Architecture

China drives ever upwards with world's highest bridge

China drives ever upwards with...
The Beipanjiang Bridge, due to open later this year in China, is now the world's highest bridge
The Beipanjiang Bridge, due to open later this year in China, is now the world's highest bridge
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The Beipanjiang Bridge, due to open later this year in China, is now the world's highest bridge
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The Beipanjiang Bridge, due to open later this year in China, is now the world's highest bridge
Construction draws to a close on the Beipanjiang Bridge, on September 10
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Construction draws to a close on the Beipanjiang Bridge, on September 10

With a height of 496 m (1,627 ft), the Sidu River Bridge in Hubei Province, China has held the title of the world's highest bridge since 2009. But it is set to be taken down a peg by the Beipanjiang Bridge Duge, which is being constructed 565 m (1,854 ft) over the Nizhu River Canyon in Guizhou province, China. Engineers recently completed the structure and the bridge is due to open to traffic by the end of the year.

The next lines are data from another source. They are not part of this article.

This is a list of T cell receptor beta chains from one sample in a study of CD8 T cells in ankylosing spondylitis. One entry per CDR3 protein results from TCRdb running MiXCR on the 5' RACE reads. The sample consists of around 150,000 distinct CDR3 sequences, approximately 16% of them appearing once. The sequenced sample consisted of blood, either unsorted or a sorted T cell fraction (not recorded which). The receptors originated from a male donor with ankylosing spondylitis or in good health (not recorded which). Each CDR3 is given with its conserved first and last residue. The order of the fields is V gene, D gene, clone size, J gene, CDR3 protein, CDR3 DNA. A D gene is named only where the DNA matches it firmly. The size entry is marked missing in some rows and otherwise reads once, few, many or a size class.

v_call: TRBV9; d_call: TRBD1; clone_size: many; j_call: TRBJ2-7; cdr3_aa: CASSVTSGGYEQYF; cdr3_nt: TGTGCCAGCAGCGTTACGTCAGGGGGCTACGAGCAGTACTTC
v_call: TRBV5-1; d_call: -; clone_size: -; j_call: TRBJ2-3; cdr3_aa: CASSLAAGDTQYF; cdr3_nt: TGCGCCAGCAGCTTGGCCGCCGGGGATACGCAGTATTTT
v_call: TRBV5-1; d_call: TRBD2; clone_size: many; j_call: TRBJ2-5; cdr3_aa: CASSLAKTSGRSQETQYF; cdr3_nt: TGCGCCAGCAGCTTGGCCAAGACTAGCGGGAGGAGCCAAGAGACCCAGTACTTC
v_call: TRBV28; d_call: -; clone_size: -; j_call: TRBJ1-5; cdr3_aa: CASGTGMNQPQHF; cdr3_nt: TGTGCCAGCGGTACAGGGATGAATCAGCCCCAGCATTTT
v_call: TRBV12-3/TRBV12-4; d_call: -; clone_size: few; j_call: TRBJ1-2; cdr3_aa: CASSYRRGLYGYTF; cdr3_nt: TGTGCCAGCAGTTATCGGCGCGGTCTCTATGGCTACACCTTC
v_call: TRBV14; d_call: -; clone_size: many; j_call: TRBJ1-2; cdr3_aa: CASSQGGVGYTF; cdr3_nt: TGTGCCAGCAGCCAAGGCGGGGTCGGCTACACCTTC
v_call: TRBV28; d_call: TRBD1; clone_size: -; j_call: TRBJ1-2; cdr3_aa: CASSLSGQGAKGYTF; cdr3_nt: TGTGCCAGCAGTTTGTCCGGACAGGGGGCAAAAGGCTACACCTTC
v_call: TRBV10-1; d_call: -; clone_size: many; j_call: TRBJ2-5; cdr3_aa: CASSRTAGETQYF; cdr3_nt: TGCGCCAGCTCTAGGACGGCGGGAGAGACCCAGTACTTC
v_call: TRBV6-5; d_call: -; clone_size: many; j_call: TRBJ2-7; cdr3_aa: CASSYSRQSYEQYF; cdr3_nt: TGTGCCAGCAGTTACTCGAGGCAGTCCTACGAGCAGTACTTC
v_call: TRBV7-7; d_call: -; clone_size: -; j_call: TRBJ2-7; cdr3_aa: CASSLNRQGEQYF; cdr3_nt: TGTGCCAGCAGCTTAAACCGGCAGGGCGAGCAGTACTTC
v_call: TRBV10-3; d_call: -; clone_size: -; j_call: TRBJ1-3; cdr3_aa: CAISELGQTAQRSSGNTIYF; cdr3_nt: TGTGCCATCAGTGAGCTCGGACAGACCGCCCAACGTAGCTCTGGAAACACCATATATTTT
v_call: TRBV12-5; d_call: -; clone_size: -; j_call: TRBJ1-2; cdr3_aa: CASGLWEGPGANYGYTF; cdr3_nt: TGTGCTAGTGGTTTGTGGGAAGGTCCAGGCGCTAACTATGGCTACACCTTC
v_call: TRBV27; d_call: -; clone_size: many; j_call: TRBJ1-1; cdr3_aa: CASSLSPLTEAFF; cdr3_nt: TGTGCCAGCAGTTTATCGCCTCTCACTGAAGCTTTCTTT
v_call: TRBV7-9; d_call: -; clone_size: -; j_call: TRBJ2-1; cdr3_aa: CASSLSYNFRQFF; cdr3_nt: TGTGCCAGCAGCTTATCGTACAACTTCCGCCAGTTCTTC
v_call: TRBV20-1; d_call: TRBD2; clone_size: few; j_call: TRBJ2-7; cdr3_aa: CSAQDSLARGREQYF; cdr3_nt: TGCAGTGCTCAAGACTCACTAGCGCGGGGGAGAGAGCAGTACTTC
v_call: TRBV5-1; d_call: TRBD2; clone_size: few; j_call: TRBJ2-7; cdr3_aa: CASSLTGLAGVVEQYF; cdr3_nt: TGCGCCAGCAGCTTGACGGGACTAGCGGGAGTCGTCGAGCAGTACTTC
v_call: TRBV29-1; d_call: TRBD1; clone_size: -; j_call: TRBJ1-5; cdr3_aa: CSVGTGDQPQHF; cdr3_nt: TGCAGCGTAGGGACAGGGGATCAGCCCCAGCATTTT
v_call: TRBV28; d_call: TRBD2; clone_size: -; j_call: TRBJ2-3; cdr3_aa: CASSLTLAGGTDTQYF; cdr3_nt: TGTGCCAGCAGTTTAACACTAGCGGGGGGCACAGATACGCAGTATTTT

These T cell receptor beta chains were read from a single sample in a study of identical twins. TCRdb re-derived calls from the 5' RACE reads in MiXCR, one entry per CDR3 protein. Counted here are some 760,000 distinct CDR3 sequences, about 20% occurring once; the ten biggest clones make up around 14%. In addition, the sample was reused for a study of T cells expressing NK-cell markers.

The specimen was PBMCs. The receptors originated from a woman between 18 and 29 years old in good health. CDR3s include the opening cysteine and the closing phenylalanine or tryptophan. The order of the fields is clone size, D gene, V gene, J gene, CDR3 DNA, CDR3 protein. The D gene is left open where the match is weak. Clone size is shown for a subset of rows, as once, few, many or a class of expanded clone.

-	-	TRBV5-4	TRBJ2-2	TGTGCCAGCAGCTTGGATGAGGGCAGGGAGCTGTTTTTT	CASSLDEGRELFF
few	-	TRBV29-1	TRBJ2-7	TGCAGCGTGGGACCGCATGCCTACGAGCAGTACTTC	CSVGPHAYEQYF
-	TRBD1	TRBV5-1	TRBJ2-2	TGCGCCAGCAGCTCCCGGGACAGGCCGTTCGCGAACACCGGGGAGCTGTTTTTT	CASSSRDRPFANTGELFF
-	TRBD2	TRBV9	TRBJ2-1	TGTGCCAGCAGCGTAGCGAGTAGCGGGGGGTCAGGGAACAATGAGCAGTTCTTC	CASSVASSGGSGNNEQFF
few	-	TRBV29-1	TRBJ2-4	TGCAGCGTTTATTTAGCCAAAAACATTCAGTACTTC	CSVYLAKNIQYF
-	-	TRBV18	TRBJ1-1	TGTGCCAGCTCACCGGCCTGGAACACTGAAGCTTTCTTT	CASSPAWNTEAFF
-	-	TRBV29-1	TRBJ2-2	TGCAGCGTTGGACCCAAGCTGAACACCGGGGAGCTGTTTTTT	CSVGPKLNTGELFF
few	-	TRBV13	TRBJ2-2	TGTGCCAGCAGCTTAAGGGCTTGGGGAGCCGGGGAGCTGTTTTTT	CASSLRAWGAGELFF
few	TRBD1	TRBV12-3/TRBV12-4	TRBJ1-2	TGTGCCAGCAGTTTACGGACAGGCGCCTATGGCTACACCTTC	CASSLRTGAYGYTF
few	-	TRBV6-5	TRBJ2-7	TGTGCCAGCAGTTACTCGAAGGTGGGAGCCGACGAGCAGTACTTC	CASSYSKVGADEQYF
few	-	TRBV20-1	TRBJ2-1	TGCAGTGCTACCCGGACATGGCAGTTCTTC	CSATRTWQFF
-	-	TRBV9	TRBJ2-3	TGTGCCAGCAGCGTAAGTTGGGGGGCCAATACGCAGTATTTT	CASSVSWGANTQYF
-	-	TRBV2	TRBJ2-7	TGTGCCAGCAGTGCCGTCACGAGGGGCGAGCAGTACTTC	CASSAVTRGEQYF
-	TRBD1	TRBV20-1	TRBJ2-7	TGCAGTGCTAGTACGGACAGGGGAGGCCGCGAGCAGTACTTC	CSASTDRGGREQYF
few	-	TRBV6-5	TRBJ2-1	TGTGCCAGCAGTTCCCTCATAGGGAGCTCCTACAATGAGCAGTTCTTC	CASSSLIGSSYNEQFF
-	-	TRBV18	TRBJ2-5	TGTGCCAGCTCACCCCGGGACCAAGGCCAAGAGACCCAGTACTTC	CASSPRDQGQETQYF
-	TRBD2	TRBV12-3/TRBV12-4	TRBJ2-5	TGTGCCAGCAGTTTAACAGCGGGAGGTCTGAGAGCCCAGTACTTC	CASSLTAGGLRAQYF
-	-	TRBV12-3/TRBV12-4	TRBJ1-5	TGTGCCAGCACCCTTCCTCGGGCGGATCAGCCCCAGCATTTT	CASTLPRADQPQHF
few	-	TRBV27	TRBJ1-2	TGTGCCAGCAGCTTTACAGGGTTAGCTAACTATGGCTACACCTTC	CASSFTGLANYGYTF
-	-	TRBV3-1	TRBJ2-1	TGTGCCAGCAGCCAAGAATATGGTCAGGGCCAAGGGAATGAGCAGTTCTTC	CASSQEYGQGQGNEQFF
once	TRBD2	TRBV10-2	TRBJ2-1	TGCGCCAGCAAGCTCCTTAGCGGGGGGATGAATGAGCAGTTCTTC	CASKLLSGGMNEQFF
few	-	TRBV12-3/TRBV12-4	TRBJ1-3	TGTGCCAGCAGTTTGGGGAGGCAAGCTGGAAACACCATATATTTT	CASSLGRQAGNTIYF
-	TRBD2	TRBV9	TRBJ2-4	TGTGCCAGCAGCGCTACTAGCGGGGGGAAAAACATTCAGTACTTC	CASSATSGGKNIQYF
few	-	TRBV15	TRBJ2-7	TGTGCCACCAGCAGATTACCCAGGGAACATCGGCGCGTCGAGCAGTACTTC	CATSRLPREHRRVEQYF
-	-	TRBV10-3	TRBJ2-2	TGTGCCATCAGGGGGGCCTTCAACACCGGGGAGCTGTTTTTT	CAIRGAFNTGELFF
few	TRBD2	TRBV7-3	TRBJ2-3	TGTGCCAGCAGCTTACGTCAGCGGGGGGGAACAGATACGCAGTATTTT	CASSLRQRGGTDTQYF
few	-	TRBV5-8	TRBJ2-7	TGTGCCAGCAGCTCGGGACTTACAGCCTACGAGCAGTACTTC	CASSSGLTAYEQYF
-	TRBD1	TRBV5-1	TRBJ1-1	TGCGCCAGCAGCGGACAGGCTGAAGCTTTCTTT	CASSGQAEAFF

A bridge's height is measured as the maximum vertical distance between the ground and the bridge deck and is not to be confused with the world's tallest bridge, which is measured as the height of the structure itself – a title that still belongs to the Millau Viaduct in France, at 343 m (1,125 ft).

Construction draws to a close on the Beipanjiang Bridge, on September 10
Construction draws to a close on the Beipanjiang Bridge, on September 10

The Beipanjiang Bridge Duge crosses the same valley as the Guanxing Highway Bridge, which held the title of highest bridge between 2003 and 2005, and the Shuibai Railway Bridge, which remains the world's highest railway bridge. While its height is its main claim to fame, the new bridge is no slouch in the length department either, spanning 1,341 m (4,400 ft) across.

With the extreme landscape of the area, roads often provide fairly indirect routes between cities. The Beipanjiang Bridge is set to help, cutting the travel time between Liupanshui, Guizhou to Xuanwei, Yunnan, from five hours down to less than two.

Source: Imaginechina

3 comments
Mzungu_Mkubwa
Extreme base jumpers are planning their next vacation destination now: China or bust! (esp. if that chute don't open, eh?)
ljaques
My first thoughts were 1) Wow, what a beautiful area! 2) Cool bridge. 3) I'll bet base jumpers from all over the world are headed there right now. 4) I'll bet those farmers could have done without all that noise while it was being built. 5) Then I wondered if the connection would help them sell their goods across the chasm. I'd love to fly under it.
Calson
I am old enough to remember when we had a strong federal government that funded infrastructure projects and innovation and basis research and development under both Democrats and Republicans that worked for the good of the country. Now we have to look to a Communist government to see such benefits with our own government controlled by the banksters and their Republican underlings. Half the bridges in the USA are unsafe and still the GOP insists on cutting funding so they can cut takes for the One Percent.